Lucent’s ‘Supply Chain Networks’ function deals with supply chain issues throughout Lucent. One of its most significant mechanisms for managing its supply base is the Supplier Relationship Programme:

‘Being a Lucent supplier is much more than being a reliable source for quality materials and services at a competitive price. We look to our suppliers to work beside us, from product design all the way through to the point of delivery to the customer and even beyond.’

IKEA into innovation

With over 100 giant stores operating throughout the world, IKEA has managed to develop its own special way of selling furniture. Customers often spend around two hours in the store – far longer that in rival furniture retailers, because of the way IKEA organises its store operations.

IKEA’S philosophy goes back to the original business, started in the 1950s in southern Sweden by Ingvar Kamprad. Because customers wanted to see some of his furniture, he built a showroom, not in the centre of Stockholm where land was expensive, but on the outskirts of town.

Instead of buying expensive display stands, he simply set the furniture out as it would be in a domestic setting. Also, instead of moving the furniture from the warehouse to the showroom area, he asked customers to pick the furniture up themselves from the warehouse, an approach that is still the basis of IKEA’s process today.

Direct from DELL

Dell started as a method of cutting out the ‘middle man’ and delivering quality computers direct to the customer without having to pay retail mark-ups. But using its direct selling methods, Dell went on to become the number one computer supplier in the business.

Founded in 1984, the company introduced its first computer system to its own design a year later, after which growth was rapid. Dell’s first international expansion began with the opening of its UK subsidiary in 1987. Now from its corporate headquarters in Austin, Texas, the company controls regional sales and service subsidiaries and manufacturing plants around the world.

Mumbai dabawallas

This may sound unusual, but it is true. It tells us how logistics has impacted the daily life of busy businessmen of Mumbai.

A dabbawala, literally meaning person with a box, is a person in the Indian city of Mumbai who is employed in a unique service industry whose primary business is collecting the freshly-cooked food in lunch boxes from the residences of the office workers (mostly in the suburbs), delivering it to their respective workplaces and returning the empty boxes by using various modes of transport.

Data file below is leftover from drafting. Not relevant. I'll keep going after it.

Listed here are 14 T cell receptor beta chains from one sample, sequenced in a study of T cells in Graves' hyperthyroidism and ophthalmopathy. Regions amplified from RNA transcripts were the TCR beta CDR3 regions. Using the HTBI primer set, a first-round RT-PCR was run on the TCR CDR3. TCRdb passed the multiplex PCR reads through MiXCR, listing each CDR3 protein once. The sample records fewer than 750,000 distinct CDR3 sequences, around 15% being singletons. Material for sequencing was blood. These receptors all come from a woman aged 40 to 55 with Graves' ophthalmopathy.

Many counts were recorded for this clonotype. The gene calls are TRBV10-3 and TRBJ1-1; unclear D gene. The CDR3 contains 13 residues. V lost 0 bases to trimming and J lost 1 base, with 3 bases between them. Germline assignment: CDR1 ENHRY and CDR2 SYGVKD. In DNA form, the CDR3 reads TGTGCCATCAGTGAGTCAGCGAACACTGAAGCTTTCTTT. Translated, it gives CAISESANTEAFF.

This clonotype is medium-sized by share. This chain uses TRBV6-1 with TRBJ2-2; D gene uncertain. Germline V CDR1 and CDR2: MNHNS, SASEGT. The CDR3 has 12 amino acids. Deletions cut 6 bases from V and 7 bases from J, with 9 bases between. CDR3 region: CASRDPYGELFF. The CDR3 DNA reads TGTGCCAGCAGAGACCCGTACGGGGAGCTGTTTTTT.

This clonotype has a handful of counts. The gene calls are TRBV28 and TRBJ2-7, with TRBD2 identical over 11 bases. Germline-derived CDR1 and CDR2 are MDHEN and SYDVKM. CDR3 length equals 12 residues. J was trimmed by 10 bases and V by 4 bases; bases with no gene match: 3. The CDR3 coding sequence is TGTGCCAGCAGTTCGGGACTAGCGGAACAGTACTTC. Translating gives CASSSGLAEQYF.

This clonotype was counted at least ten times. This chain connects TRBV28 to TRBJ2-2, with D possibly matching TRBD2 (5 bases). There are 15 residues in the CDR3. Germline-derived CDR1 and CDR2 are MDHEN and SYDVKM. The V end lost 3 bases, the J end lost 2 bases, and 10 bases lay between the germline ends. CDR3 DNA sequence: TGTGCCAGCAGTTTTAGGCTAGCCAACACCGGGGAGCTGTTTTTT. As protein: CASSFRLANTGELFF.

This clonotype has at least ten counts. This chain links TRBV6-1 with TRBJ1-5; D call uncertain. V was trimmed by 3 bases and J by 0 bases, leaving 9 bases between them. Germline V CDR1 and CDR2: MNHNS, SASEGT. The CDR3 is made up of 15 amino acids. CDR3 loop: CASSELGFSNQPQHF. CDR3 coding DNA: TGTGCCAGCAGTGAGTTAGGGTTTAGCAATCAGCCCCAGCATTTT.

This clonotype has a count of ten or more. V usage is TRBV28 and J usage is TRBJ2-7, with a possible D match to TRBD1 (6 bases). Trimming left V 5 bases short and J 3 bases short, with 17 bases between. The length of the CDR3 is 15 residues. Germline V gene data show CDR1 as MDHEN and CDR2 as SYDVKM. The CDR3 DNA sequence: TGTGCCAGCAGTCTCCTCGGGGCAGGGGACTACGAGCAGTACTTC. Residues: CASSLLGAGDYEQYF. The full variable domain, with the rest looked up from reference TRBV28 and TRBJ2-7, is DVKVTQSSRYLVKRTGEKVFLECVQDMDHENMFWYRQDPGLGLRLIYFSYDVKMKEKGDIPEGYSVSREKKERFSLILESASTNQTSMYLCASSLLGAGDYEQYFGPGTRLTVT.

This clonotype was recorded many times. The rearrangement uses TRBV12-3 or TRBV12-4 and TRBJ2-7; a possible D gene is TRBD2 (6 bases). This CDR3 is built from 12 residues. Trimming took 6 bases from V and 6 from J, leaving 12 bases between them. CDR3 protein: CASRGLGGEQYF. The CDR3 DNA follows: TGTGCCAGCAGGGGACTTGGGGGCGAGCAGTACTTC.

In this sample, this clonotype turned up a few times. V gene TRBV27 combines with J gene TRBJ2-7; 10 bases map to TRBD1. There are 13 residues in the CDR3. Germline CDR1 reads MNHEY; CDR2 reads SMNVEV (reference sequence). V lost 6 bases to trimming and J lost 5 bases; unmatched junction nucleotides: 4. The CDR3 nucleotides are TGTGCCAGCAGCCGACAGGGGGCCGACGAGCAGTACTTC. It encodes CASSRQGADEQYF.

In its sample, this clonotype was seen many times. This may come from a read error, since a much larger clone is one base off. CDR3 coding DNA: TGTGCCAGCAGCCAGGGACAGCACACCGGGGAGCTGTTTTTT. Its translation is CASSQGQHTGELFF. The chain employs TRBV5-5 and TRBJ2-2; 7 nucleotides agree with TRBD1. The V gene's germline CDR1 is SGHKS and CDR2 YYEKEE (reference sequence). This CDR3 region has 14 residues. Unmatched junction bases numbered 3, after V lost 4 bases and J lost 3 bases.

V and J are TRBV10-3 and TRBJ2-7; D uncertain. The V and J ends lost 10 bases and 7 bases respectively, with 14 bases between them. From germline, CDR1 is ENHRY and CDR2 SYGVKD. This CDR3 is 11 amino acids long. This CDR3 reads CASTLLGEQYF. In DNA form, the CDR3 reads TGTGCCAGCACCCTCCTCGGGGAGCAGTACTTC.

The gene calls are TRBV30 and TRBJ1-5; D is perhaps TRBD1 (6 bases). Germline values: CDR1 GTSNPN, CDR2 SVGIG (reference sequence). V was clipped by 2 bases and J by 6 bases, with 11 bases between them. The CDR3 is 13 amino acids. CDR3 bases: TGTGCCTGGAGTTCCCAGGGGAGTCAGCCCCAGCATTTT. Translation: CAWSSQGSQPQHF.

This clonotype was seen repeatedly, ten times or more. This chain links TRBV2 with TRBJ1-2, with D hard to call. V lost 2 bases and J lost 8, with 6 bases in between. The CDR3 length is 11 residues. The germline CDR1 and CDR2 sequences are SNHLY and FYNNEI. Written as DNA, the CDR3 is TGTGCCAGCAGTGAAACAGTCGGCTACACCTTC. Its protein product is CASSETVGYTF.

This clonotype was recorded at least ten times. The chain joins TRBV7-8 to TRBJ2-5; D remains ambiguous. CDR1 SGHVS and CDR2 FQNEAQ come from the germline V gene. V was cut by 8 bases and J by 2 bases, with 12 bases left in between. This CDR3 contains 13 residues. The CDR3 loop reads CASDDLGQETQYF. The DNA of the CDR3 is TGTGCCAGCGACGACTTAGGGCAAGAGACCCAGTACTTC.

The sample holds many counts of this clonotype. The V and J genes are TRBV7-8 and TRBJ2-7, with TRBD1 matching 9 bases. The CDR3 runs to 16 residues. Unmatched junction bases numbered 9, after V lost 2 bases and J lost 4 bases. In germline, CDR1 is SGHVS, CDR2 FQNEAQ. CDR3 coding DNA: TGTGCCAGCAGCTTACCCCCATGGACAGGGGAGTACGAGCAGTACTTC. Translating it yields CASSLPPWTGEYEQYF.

‘Tiffin’ is an old-fashioned English word for a light lunch or afternoon snack, and sometimes for the box it is carried in. For this reason, the dabbawalas are sometimes called ‘tiffin wallahs’.

At 19,373 persons per square kilometre, Mumbai is India’s most densely populated city with a huge flow of traffic. Because of this, lengthy commutes to workplaces are common, with many workers travelling by train.

Instead of going home for lunch or paying for a meal in a café, many office workers have a cooked meal sent either from their home, or sometimes from a caterer who delivers it to them as well, essentially cooking and delivering the meal in lunch boxes and then having the lunch boxes collected and re-sent the next day. This is usually done for a monthly fee. The meal is cooked in the morning and sent in lunch boxes carried by dabbawalas, who have a complex association and hierarchy across the city.

Way forward

We discussed the fundamentals of logistics with best practices linking to global and local realities. The human factor is essential for logistics to effectively function. As much as mega projects are important for institutional development, motivating individuals in a timely fashion also needs priority. Leveraging the human factor for logistics is the way forward towards prosperity.

(Dr. Ajantha Dharmasiri is a learner, teacher, trainer, researcher, writer and a thinker in the areas of Human Resource Management and Organisational Behaviour. He can be reached on [email protected])